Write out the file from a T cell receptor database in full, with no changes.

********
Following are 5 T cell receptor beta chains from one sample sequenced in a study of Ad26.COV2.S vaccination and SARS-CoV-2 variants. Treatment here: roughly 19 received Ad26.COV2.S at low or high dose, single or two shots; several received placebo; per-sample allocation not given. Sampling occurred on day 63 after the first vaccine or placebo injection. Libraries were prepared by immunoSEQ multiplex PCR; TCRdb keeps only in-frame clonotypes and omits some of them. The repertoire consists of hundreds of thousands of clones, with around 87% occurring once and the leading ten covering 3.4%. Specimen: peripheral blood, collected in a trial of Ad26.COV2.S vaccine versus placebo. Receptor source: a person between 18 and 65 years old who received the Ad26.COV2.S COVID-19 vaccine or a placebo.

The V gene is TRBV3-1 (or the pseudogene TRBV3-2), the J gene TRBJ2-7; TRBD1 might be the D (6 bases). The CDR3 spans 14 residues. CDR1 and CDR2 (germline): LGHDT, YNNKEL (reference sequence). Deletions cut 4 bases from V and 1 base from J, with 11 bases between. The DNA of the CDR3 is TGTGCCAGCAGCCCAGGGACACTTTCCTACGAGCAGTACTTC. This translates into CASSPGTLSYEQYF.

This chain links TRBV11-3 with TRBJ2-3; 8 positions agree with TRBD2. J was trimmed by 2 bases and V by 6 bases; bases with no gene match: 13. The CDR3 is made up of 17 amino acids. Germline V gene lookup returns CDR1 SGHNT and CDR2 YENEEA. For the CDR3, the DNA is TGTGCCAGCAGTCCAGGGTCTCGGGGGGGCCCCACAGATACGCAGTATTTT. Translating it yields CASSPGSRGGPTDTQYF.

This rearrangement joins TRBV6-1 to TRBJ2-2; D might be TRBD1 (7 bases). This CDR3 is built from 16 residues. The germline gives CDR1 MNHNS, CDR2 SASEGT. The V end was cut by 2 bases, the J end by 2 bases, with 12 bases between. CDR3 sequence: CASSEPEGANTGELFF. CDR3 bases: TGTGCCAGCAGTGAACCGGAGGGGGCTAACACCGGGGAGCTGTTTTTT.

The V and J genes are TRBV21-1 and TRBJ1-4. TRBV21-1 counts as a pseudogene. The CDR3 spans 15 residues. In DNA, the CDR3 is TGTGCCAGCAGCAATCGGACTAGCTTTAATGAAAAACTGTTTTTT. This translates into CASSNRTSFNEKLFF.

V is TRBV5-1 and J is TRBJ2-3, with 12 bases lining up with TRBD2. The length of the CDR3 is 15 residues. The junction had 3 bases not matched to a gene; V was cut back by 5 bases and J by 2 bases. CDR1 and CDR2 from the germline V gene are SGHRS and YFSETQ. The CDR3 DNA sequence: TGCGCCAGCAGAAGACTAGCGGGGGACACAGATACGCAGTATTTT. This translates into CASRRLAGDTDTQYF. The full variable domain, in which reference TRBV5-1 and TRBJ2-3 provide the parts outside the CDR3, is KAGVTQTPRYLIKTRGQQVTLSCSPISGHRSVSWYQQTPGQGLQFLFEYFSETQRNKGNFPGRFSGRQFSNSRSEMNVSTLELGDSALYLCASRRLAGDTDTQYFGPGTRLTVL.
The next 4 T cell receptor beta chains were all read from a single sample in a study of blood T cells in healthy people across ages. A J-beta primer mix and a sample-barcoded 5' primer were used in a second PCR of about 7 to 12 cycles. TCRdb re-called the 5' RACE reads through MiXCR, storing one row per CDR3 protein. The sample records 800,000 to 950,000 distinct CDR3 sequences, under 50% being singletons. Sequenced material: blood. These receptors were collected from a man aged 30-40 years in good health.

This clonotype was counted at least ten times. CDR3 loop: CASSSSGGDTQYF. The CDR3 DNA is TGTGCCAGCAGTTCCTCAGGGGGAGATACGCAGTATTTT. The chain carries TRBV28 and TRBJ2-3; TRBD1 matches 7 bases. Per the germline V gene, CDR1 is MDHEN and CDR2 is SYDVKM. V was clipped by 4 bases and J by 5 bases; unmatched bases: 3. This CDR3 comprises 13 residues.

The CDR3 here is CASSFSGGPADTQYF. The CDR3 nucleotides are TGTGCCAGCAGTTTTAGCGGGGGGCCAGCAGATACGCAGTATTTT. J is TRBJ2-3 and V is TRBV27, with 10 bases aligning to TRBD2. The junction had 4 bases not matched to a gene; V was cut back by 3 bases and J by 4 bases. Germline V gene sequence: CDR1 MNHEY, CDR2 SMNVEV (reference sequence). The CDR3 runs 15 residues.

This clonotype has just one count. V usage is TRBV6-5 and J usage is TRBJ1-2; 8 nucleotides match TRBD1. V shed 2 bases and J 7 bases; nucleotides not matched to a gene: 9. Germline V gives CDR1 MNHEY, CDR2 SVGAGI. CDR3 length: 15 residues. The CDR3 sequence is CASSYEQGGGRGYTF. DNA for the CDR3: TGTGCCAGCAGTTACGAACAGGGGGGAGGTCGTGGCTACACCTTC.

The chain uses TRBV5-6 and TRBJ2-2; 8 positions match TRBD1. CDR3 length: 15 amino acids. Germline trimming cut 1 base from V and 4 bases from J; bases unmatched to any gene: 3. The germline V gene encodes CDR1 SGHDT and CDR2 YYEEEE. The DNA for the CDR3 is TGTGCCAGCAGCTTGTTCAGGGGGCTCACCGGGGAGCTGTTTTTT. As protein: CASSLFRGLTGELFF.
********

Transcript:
Following are 5 T cell receptor beta chains from one sample sequenced in a study of Ad26.COV2.S vaccination and SARS-CoV-2 variants. Treatment here: roughly 19 received Ad26.COV2.S at low or high dose, single or two shots; several received placebo; per-sample allocation not given. Sampling occurred on day 63 after the first vaccine or placebo injection. Libraries were prepared by immunoSEQ multiplex PCR; TCRdb keeps only in-frame clonotypes and omits some of them. The repertoire consists of hundreds of thousands of clones, with around 87% occurring once and the leading ten covering 3.4%. Specimen: peripheral blood, collected in a trial of Ad26.COV2.S vaccine versus placebo. Receptor source: a person between 18 and 65 years old who received the Ad26.COV2.S COVID-19 vaccine or a placebo.

The V gene is TRBV3-1 (or the pseudogene TRBV3-2), the J gene TRBJ2-7; TRBD1 might be the D (6 bases). The CDR3 spans 14 residues. CDR1 and CDR2 (germline): LGHDT, YNNKEL (reference sequence). Deletions cut 4 bases from V and 1 base from J, with 11 bases between. The DNA of the CDR3 is TGTGCCAGCAGCCCAGGGACACTTTCCTACGAGCAGTACTTC. This translates into CASSPGTLSYEQYF.

This chain links TRBV11-3 with TRBJ2-3; 8 positions agree with TRBD2. J was trimmed by 2 bases and V by 6 bases; bases with no gene match: 13. The CDR3 is made up of 17 amino acids. Germline V gene lookup returns CDR1 SGHNT and CDR2 YENEEA. For the CDR3, the DNA is TGTGCCAGCAGTCCAGGGTCTCGGGGGGGCCCCACAGATACGCAGTATTTT. Translating it yields CASSPGSRGGPTDTQYF.

This rearrangement joins TRBV6-1 to TRBJ2-2; D might be TRBD1 (7 bases). This CDR3 is built from 16 residues. The germline gives CDR1 MNHNS, CDR2 SASEGT. The V end was cut by 2 bases, the J end by 2 bases, with 12 bases between. CDR3 sequence: CASSEPEGANTGELFF. CDR3 bases: TGTGCCAGCAGTGAACCGGAGGGGGCTAACACCGGGGAGCTGTTTTTT.

The V and J genes are TRBV21-1 and TRBJ1-4. TRBV21-1 counts as a pseudogene. The CDR3 spans 15 residues. In DNA, the CDR3 is TGTGCCAGCAGCAATCGGACTAGCTTTAATGAAAAACTGTTTTTT. This translates into CASSNRTSFNEKLFF.

V is TRBV5-1 and J is TRBJ2-3, with 12 bases lining up with TRBD2. The length of the CDR3 is 15 residues. The junction had 3 bases not matched to a gene; V was cut back by 5 bases and J by 2 bases. CDR1 and CDR2 from the germline V gene are SGHRS and YFSETQ. The CDR3 DNA sequence: TGCGCCAGCAGAAGACTAGCGGGGGACACAGATACGCAGTATTTT. This translates into CASRRLAGDTDTQYF. The full variable domain, in which reference TRBV5-1 and TRBJ2-3 provide the parts outside the CDR3, is KAGVTQTPRYLIKTRGQQVTLSCSPISGHRSVSWYQQTPGQGLQFLFEYFSETQRNKGNFPGRFSGRQFSNSRSEMNVSTLELGDSALYLCASRRLAGDTDTQYFGPGTRLTVL.
The next 4 T cell receptor beta chains were all read from a single sample in a study of blood T cells in healthy people across ages. A J-beta primer mix and a sample-barcoded 5' primer were used in a second PCR of about 7 to 12 cycles. TCRdb re-called the 5' RACE reads through MiXCR, storing one row per CDR3 protein. The sample records 800,000 to 950,000 distinct CDR3 sequences, under 50% being singletons. Sequenced material: blood. These receptors were collected from a man aged 30-40 years in good health.

This clonotype was counted at least ten times. CDR3 loop: CASSSSGGDTQYF. The CDR3 DNA is TGTGCCAGCAGTTCCTCAGGGGGAGATACGCAGTATTTT. The chain carries TRBV28 and TRBJ2-3; TRBD1 matches 7 bases. Per the germline V gene, CDR1 is MDHEN and CDR2 is SYDVKM. V was clipped by 4 bases and J by 5 bases; unmatched bases: 3. This CDR3 comprises 13 residues.

The CDR3 here is CASSFSGGPADTQYF. The CDR3 nucleotides are TGTGCCAGCAGTTTTAGCGGGGGGCCAGCAGATACGCAGTATTTT. J is TRBJ2-3 and V is TRBV27, with 10 bases aligning to TRBD2. The junction had 4 bases not matched to a gene; V was cut back by 3 bases and J by 4 bases. Germline V gene sequence: CDR1 MNHEY, CDR2 SMNVEV (reference sequence). The CDR3 runs 15 residues.

This clonotype has just one count. V usage is TRBV6-5 and J usage is TRBJ1-2; 8 nucleotides match TRBD1. V shed 2 bases and J 7 bases; nucleotides not matched to a gene: 9. Germline V gives CDR1 MNHEY, CDR2 SVGAGI. CDR3 length: 15 residues. The CDR3 sequence is CASSYEQGGGRGYTF. DNA for the CDR3: TGTGCCAGCAGTTACGAACAGGGGGGAGGTCGTGGCTACACCTTC.

The chain uses TRBV5-6 and TRBJ2-2; 8 positions match TRBD1. CDR3 length: 15 amino acids. Germline trimming cut 1 base from V and 4 bases from J; bases unmatched to any gene: 3. The germline V gene encodes CDR1 SGHDT and CDR2 YYEEEE. The DNA for the CDR3 is TGTGCCAGCAGCTTGTTCAGGGGGCTCACCGGGGAGCTGTTTTTT. As protein: CASSLFRGLTGELFF.